Murray & Murray files an appeal in the Sixth Circuit Court of Appeals

June 30, 2015

Bryan Jones' family seeking new trial

Sandusky County sheriff deputies acquited last year based on incomplete information, suit alleges
By Melissa Topey Sandusky Register

Fremont , Ohio . The death of Bryan Jones is not yet done being heard in the courts.

The Jones family, through their attorneys Murray and Murray, filed an appeal in the Sixth Circuit Court of Appeals this week asking for a new trial in the July 11, 2010, police shooting death of Bryan.

He had been on a two-day drinking binge and threatened his mother when his family called Sandusky County Sheriff's Office for help in getting their son into jail for violating parole and into a treatment program, which had helped him before.

Sandusky County Sheriff Kyle Overmyer ordered the SWAT team called out before he arrived at the scene. Once there, he ordered the four-man team into the home where Jones was asleep on the couch with an unloaded gun on his lap. Deputies Jose and Mario Calvillo opened fire and shot Jones after a flash bang grenade was thrown and Jones started to rise.

A jury of nine men and three women were asked last year to decide whether officers acted recklessly and with a disregard for Bryan Jones safety when they deployed the flash bang. The $20 million wrongful death lawsuit brought by the Jones family named the Sandusky County Sheriff office, Overmyer and deputies Jose and Mario Calvillo. Overmyer and the deputies were exonerated.

“If things had been done differently, if they had heard everything, the outcome would have been different,” said Kim Jones, mother of Bryan Jones, regarding the reason for the appeal.

Kim Jones has continued the fight, not only to hold accountable those who she says wronged her son, but to stand up for change, change in how officers are trained to try to prevent another son, husband, wife or daughter from being killed by law enforcement.

Dennis Murray Sr., lead attorney for the Jones family, said he knows some people may feel they had their day in court. They were in court but the family did not have their day in court, he said. A jury should be able to hear all details surrounding a case and then render a decision. It is then that a family has their day in court, Murray said.

The full protection of the law is critical for everyone but especially for those people who have a past, he said.

The appeal argues six points.

• The jury should have been able to determine whether Overmyer, by his decisions and orders, was responsible for the death of Jones as he was asleep, or passed out, on the couch in his family home.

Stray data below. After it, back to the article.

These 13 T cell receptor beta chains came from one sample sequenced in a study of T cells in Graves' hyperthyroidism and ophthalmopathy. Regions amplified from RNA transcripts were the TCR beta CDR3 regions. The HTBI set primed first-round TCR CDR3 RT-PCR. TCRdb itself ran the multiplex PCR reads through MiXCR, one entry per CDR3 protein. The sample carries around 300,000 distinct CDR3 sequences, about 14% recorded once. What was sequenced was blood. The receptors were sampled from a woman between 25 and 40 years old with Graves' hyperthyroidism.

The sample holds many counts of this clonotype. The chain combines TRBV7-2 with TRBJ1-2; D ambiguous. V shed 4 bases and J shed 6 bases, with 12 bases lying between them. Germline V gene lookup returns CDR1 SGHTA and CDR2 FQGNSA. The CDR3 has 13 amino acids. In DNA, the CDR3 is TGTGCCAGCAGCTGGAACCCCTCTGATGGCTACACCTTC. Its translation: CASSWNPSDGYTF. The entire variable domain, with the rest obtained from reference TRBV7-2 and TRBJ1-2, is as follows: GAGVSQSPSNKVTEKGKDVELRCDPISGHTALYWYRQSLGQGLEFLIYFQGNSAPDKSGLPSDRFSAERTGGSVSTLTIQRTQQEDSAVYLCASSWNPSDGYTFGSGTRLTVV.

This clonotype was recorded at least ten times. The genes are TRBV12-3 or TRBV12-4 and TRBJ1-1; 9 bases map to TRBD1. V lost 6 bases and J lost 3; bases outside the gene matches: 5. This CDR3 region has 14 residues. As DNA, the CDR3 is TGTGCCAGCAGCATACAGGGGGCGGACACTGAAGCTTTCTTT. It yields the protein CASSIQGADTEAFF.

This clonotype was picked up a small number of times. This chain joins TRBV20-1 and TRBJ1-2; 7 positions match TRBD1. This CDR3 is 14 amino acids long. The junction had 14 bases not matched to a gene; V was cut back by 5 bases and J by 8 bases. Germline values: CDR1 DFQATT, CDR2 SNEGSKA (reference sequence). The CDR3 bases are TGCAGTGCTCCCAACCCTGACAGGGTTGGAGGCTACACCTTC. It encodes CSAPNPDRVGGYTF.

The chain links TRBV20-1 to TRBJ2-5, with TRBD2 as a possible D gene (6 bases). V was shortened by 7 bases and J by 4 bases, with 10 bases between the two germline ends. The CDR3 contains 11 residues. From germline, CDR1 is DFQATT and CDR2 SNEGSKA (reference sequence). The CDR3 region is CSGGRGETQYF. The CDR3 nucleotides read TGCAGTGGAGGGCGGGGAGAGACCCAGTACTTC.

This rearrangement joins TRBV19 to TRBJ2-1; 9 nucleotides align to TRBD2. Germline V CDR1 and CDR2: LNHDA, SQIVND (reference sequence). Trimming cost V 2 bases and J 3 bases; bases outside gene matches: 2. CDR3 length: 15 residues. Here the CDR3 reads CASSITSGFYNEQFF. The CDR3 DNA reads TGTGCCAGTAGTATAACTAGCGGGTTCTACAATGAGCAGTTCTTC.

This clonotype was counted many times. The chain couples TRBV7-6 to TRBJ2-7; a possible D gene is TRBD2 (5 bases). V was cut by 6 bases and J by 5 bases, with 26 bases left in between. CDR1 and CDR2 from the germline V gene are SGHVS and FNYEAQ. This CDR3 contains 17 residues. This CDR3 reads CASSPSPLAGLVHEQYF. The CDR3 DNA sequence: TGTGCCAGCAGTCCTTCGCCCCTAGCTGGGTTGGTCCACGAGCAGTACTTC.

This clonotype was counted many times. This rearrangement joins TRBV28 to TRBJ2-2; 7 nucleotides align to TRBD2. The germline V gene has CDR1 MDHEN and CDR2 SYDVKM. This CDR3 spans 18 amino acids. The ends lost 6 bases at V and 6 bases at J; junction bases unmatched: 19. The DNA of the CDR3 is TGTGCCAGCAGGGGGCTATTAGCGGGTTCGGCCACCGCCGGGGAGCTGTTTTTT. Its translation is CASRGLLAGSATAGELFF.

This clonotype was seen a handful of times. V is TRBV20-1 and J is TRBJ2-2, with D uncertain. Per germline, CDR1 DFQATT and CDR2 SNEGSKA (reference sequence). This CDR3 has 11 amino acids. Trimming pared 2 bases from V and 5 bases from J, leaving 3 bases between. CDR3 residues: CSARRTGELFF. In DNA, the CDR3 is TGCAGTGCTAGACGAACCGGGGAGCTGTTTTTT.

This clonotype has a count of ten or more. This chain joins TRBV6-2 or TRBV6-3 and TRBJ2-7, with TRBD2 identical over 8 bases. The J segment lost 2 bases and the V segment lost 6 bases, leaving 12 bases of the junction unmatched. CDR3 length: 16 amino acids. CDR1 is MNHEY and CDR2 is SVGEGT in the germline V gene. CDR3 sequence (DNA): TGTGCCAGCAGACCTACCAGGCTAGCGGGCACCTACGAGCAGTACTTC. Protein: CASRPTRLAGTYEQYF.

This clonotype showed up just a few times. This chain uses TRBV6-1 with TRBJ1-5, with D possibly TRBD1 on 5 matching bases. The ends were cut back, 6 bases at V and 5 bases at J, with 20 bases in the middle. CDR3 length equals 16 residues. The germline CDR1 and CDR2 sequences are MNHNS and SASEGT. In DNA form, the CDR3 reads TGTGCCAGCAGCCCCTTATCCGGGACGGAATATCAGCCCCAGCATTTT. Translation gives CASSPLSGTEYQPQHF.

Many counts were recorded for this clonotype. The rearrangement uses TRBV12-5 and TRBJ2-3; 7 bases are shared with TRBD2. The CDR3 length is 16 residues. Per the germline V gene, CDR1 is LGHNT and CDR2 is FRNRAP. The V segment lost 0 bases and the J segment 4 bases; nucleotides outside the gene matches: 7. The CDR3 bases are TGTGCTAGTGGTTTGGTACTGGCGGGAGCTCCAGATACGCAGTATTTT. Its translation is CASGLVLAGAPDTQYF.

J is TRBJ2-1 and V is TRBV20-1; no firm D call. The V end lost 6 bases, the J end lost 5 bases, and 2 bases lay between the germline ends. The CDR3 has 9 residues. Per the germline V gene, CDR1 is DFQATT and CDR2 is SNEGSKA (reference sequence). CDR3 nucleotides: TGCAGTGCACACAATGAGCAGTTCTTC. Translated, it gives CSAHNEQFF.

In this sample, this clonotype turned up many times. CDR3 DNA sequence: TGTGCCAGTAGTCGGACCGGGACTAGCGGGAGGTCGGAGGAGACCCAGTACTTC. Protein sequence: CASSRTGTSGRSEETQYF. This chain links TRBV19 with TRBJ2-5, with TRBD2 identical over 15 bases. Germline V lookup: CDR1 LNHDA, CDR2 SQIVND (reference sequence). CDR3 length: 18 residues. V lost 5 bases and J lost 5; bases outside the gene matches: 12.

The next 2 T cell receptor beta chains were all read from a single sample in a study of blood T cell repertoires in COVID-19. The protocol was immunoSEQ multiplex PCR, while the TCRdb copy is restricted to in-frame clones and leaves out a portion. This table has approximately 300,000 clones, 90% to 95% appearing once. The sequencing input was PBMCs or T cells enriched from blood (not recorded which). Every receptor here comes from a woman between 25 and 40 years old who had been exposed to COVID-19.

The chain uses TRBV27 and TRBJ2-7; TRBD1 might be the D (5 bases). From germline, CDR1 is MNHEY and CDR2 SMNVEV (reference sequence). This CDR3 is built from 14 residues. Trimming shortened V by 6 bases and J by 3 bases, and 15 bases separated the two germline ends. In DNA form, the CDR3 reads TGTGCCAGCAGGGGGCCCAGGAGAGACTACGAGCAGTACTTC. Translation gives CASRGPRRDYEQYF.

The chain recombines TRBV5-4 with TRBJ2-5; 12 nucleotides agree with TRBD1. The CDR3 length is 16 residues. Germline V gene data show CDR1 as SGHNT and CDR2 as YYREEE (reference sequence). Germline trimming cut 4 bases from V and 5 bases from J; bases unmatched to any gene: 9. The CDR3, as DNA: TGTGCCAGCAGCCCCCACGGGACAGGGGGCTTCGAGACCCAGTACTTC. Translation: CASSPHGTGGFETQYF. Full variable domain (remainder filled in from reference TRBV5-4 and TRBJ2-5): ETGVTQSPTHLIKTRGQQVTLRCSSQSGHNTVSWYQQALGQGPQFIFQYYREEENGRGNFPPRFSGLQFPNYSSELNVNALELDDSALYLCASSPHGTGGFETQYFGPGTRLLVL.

Attorneys for the county successfully requested that if jury members found the brothers were not guilty, then they were not to consider Overmyer's actions and plan to enter the home.

• The jury should have been told the weapon Jones held was not loaded.

• The jury members in the federal trial should have been told about previous discipline taken against Deputy Jose Calvillo, who along with his brother, deputy Mario Calvillo, fired the shots that killed Jones.

Jury members were never told Jose Calvillo was on a last-chance agreement with the sheriff's office. He had been reassigned as a corrections officer so he no longer would carry a gun while on duty. He somehow remained on the SWAT team. That information was prevented from being entered as evidence.

• Jury members should have been told about an investigative report by Sandusky County lead Detective James Consolo that was critical of his own department. A pretrial motion by the county was approved by the court, which prevented Consolo from discussing his report in the trial, a substantial blow to the Jones case.

• Murray argues the closing arguments made by Teresa Grigsby, attorney for the county, before the jury were inflammatory against Jones. Bryan Jones made his own choices that forced difficult decisions by the deputies, she said.

She discussed Jones' past conviction for shooting at a home and how he chose to get his gun and sit on the couch, where he could see anyone coming into the home. However, Murray was not allowed to counter that the gun was unloaded and therefore Jones could never have intended to shoot anyone.

A sleeping Jones never moved off the couch, and because deputies by design never attempted to negotiate with him, it is believed he was unaware law enforcement were even outside his home.

• The federal court abused its discretion when it denied a new trial in the Jones case.

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